Saqlain Mushtaq

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Saqlain Mushtaq: What he said, really meant and definitely didn’t


Saqlain Mushtaq is on terra firma with regards to the art of spin bowling.

What he said:

 “Why not? A person is made of this earth, which has not been discovered completely yet.”

Saqlain Mushtaq is confident that the doosra—the off-spinner’s googly—can be bowled legally without flexing one’s elbow beyond the stipulated  limit of 15 degrees permitted by the ICC.

Mushtaq said:

“I have always believed you can definitely bowl it with a legitimate action, working on various aspects of your body. You can bowl the doosra with your fingers, wrist, elbow, shoulder and you can even get it right with your foot positioning. Every individual has his own physique. If you don’t have strong shoulders you can execute it through you wrist and fingers and use elbow to bowl a faster one. In either case you have to have strong control over your wrist and ensure it doesn’t collapse. And without the kink you can safely bowl a doosra within the permitted flex.”

Mushtaq additionally believes that a new mystery ball can always be devised  and added to the craft of spin bowling.

He said:

Why not? A person is made of this earth, which has not been discovered completely yet. So when you start thinking and start experiencing deeply, then you start experimenting. And then what you produce, that is a real invention.”

What he really meant:

“Ashes to ashes, dust to dust and God created man from clay. The earth and specially the seas have not been fully explored. And who knows what elements may still be discovered? Necessity is the mother of invention. We sub-continental chaps are about jugaad, my friend. We’ll make do somehow, 15 degrees or less.”

What he definitely didn’t:

“And Muttiah Muralidharan is made of plasticine.”

Darrell Hair: What he said, really meant and definitely didn’t


Darrell Hair thinks its hairy that Saeed Ajmal could bowl at 45 degrees or more for so long.

What he said:

“Well, every man and his dog would have known that.” 

Darrell Hair is bemused with the recent crackdown on illegal bowling actions launched by the ICC.

The Australian umpire, who famously called Murali Muralitharan in 1995, said:

“Whatever they’re doing now, they’re doing 20 years too late. They had a chance in 1995 to clean things up and it’s taken them 19 years to finally come back and say they want chuckers out of the game.  I can’t believe that Saaed Ajmal has been able to bowl as long as he has, and they say he is bending his arm by 45 degrees [the legal limit is 15 degrees] or something. Well, every man and his dog would have known that.

I suppose what it does show is the general weakness of the umpires over time to do anything about it.”

He added:

“People say ‘you should be happy with the way things turned out’…with the chuckers being weeded out. But it doesn’t give me any personal satisfaction whatsoever. All I was doing at any time was just doing my job and I think I did it to the best of my ability. The fact was that no other ICC umpires were willing to have a go. Ross Emerson was very adamant about his thoughts about chuckers but they soon put him into the background.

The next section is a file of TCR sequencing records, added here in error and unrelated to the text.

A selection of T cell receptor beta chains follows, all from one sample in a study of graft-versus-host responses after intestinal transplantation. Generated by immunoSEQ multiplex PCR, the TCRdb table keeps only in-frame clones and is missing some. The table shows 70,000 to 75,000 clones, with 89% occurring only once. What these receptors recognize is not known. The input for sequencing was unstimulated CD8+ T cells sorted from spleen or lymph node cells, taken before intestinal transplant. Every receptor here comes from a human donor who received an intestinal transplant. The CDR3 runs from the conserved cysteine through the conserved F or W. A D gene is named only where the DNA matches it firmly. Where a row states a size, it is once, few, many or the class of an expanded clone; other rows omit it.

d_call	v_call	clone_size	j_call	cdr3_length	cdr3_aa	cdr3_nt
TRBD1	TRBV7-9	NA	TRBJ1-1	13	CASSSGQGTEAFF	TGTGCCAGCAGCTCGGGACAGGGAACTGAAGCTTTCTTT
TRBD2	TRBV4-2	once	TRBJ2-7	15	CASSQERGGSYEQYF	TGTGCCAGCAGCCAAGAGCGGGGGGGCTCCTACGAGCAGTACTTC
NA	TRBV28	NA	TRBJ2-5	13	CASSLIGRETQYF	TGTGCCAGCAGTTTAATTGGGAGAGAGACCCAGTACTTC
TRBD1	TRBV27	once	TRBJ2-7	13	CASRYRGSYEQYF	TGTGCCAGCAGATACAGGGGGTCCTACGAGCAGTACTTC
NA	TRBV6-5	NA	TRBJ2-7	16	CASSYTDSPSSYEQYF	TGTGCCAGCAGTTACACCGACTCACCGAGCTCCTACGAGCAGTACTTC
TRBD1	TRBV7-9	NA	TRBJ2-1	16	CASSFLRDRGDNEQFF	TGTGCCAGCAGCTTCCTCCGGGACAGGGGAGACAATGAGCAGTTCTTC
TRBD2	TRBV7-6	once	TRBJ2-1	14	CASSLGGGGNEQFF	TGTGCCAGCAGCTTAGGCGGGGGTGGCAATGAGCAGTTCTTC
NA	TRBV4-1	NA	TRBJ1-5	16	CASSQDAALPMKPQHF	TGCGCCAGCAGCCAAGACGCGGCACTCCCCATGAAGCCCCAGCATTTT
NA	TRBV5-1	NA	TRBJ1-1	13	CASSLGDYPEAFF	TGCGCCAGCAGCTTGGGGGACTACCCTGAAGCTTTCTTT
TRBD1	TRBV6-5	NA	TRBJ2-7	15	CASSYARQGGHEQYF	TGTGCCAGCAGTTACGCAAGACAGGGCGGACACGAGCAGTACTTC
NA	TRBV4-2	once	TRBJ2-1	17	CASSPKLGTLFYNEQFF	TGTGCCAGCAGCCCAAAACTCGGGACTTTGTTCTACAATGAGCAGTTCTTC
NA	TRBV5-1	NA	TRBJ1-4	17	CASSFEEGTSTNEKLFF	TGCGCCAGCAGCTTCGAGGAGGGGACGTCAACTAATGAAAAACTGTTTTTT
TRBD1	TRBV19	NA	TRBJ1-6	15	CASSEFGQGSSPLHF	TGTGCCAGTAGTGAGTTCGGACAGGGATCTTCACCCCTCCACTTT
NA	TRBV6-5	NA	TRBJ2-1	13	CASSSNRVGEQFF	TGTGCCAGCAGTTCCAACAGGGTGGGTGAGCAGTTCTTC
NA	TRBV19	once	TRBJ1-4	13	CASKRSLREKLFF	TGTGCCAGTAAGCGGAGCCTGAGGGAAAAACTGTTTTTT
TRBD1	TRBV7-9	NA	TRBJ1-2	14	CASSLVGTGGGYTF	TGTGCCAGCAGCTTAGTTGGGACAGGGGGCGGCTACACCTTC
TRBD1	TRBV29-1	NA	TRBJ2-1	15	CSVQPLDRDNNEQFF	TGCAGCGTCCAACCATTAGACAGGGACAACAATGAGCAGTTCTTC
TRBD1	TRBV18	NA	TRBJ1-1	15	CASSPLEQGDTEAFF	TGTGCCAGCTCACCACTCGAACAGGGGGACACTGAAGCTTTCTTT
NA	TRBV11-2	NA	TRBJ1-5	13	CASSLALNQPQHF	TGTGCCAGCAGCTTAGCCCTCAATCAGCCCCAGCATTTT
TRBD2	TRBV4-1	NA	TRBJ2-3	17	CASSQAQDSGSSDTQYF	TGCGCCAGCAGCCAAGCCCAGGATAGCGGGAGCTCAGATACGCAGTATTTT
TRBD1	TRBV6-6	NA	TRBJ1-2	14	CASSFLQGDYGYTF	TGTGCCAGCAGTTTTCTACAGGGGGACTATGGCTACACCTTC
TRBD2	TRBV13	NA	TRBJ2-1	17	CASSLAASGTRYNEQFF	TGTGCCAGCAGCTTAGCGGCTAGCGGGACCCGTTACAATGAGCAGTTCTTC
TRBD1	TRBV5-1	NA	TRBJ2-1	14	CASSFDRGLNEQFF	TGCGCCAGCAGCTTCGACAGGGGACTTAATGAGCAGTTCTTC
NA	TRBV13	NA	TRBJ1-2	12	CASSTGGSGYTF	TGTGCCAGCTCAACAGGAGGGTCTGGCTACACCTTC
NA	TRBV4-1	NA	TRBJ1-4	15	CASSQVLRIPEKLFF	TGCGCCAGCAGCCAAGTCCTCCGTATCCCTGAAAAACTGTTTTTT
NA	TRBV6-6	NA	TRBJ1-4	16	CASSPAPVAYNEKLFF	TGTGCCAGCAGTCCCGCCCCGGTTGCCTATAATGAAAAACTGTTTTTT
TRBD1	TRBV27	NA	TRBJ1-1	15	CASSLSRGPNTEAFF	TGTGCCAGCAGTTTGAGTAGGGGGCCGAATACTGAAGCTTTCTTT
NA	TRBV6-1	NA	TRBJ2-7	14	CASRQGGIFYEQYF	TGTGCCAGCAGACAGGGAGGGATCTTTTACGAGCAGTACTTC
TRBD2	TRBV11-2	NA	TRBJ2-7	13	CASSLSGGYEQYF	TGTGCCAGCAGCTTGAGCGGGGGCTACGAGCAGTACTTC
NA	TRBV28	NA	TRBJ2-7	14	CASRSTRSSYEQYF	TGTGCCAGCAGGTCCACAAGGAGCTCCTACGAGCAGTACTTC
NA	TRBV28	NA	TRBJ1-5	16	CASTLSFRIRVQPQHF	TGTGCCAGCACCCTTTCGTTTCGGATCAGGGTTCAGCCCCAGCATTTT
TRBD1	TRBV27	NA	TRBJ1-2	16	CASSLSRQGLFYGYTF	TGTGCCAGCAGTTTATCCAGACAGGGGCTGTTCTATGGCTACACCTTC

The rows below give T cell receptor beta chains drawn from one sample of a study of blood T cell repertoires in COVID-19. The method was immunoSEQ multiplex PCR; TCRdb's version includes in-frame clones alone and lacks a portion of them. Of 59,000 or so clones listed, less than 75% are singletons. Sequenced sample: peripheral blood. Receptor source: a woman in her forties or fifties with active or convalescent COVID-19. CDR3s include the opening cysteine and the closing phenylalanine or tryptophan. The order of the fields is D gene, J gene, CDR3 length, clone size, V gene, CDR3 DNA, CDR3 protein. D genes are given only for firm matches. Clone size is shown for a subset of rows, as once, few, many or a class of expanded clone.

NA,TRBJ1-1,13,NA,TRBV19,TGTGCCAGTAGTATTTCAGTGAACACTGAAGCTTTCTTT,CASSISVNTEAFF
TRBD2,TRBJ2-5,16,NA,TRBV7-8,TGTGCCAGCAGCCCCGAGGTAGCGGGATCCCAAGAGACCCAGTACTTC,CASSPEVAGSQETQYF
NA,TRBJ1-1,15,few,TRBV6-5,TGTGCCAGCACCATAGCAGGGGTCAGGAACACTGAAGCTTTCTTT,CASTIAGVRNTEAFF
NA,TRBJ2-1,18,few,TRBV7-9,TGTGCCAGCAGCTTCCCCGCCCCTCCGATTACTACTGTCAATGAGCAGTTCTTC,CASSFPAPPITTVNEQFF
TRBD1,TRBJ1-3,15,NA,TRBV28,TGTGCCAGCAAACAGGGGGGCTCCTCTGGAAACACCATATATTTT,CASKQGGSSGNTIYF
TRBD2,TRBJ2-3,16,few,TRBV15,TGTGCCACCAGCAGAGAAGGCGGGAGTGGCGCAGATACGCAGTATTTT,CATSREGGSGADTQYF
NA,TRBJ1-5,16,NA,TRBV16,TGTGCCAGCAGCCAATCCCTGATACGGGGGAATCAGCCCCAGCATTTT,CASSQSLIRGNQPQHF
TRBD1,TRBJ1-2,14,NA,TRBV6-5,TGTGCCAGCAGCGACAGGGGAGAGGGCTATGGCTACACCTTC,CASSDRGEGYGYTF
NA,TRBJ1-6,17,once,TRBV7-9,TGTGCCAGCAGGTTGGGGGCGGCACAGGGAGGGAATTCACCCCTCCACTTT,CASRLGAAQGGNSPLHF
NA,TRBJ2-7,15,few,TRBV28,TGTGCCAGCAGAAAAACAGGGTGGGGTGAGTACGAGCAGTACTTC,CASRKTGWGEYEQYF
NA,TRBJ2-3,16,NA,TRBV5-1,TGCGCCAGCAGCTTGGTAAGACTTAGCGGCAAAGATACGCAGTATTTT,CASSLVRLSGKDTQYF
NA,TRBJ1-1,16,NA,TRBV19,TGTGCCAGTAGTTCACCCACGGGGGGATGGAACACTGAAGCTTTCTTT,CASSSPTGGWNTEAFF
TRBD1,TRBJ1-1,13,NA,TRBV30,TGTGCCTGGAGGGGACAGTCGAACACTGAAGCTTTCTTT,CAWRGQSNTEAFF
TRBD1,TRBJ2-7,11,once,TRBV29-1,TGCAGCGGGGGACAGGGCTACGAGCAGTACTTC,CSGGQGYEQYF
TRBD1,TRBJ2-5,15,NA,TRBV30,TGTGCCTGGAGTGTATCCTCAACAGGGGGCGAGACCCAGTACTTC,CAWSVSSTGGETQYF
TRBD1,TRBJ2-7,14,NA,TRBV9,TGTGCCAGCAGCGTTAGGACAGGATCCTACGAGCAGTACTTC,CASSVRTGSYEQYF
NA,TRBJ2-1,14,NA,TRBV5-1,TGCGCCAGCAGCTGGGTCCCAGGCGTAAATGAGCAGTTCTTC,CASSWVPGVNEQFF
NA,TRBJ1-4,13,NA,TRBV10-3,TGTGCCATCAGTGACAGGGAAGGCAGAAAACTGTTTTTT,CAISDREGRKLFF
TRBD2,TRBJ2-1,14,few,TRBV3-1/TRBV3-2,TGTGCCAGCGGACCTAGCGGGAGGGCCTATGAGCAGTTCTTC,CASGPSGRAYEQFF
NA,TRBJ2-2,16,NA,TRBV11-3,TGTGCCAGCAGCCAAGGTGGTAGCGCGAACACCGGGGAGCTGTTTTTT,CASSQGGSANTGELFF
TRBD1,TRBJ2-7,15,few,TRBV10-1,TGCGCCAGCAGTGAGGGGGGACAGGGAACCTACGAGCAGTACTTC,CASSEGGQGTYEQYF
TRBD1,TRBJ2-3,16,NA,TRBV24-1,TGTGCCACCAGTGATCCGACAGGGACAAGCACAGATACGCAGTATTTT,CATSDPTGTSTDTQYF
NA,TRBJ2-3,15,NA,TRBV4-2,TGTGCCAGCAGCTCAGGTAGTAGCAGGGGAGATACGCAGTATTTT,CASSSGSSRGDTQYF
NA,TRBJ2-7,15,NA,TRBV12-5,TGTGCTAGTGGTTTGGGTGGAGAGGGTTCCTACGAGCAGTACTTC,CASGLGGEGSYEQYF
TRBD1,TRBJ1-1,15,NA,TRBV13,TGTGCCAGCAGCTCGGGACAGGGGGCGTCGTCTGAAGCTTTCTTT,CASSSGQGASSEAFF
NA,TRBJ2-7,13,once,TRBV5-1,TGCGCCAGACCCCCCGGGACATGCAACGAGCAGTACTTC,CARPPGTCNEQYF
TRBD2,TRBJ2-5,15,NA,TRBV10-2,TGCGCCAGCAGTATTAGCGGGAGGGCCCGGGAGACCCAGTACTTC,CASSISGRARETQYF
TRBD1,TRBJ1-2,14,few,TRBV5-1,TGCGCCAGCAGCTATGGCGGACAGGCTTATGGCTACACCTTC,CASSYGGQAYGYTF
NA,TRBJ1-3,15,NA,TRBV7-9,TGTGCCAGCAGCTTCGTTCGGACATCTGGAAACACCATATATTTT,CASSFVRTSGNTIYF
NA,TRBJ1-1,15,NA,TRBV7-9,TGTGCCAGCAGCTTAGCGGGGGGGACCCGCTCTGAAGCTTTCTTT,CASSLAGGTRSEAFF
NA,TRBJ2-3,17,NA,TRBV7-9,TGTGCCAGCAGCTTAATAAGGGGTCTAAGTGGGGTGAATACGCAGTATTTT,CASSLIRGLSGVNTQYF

I suppose I was lucky I had a few games under my belt so they didn’t want to target me, but they certainly got him out of the way fairly swiftly. It’ll be interesting to see how many umpires are brave enough to get involved in it. I said it in the late ’90s that if something wasn’t done about it you’d have a generation of chuckers on your hands and now you have. They try to emulate Harbajan Singh and Saqlain Mushtaq and Murali and that’s the problem. The crackdown should have happened on those players and the ICC should have let it be known that it wasn’t acceptable.”

ICC general manager of cricket operations, Geoff Allardice, believes the game has reached a tipping point on this issue.

He said:

“The game had reached a tipping point on this issue, when many groups within the game felt that there were too many bowlers with suspect actions operating in international cricket.The most prominent of these groups was the ICC Cricket Committee at its meeting in June, when it observed the ICC’s reporting and testing procedures were not adequately scrutinising these bowlers. They weren’t the only ones talking about this issue, as similar views had been expressed by teams, players, umpires, referees and administrators.

Since that time the umpires have felt more confident to report their concerns with certain bowlers, and their concerns have been supported by the results of the testing of these reported bowlers.”

In India, the irrepressible Bishan Singh Bedi could not resist firing a few salvoes of his own at his favourite peeve.

He said:

“I would like to see what happens to Bhajji (Harbhajan Singh) and Pragyan Ojha, now that umpires are reporting bowlers for throwing and action is being taken against them.”

Bedi added:

“The rectification had to come from the establishment.It’s no doubt late, but better late than never.” 

On the timing of the clampdown:

“Timing doesn’t matter for goodness. It was ugly to watch chuckers floating around – someone throwing javelin, some shot put and others darts.” 

What Darrell Hair really meant:

 “If you know it, your best friend knows it.Besides, should the umpire be looking at the bowler’s arm or at the batsman? How do umpires measure the angle with the naked eye? Trained dogs, perhaps? Something like sniffer dogs, eh? Can we umpires have compasses please?”

What he definitely didn’t:

 “I knew it and I was labelled a dog for it, wasn’t I?

 

 

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